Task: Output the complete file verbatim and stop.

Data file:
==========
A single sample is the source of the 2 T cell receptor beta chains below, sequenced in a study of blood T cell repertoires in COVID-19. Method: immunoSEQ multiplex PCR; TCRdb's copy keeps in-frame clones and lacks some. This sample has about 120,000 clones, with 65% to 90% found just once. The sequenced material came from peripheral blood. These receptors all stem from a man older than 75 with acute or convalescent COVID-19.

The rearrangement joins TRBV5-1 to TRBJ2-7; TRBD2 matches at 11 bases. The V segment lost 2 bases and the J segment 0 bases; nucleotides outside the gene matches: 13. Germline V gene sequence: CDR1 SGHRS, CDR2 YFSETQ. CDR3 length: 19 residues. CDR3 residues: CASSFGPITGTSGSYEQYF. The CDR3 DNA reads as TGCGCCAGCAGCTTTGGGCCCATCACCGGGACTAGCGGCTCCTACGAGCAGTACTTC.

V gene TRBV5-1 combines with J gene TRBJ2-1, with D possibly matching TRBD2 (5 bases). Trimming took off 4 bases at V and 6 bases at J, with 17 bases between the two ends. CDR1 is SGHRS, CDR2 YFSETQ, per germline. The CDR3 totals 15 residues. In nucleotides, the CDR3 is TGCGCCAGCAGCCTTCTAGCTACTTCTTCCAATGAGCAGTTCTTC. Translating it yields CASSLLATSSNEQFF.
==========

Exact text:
A single sample is the source of the 2 T cell receptor beta chains below, sequenced in a study of blood T cell repertoires in COVID-19. Method: immunoSEQ multiplex PCR; TCRdb's copy keeps in-frame clones and lacks some. This sample has about 120,000 clones, with 65% to 90% found just once. The sequenced material came from peripheral blood. These receptors all stem from a man older than 75 with acute or convalescent COVID-19.

The rearrangement joins TRBV5-1 to TRBJ2-7; TRBD2 matches at 11 bases. The V segment lost 2 bases and the J segment 0 bases; nucleotides outside the gene matches: 13. Germline V gene sequence: CDR1 SGHRS, CDR2 YFSETQ. CDR3 length: 19 residues. CDR3 residues: CASSFGPITGTSGSYEQYF. The CDR3 DNA reads as TGCGCCAGCAGCTTTGGGCCCATCACCGGGACTAGCGGCTCCTACGAGCAGTACTTC.

V gene TRBV5-1 combines with J gene TRBJ2-1, with D possibly matching TRBD2 (5 bases). Trimming took off 4 bases at V and 6 bases at J, with 17 bases between the two ends. CDR1 is SGHRS, CDR2 YFSETQ, per germline. The CDR3 totals 15 residues. In nucleotides, the CDR3 is TGCGCCAGCAGCCTTCTAGCTACTTCTTCCAATGAGCAGTTCTTC. Translating it yields CASSLLATSSNEQFF.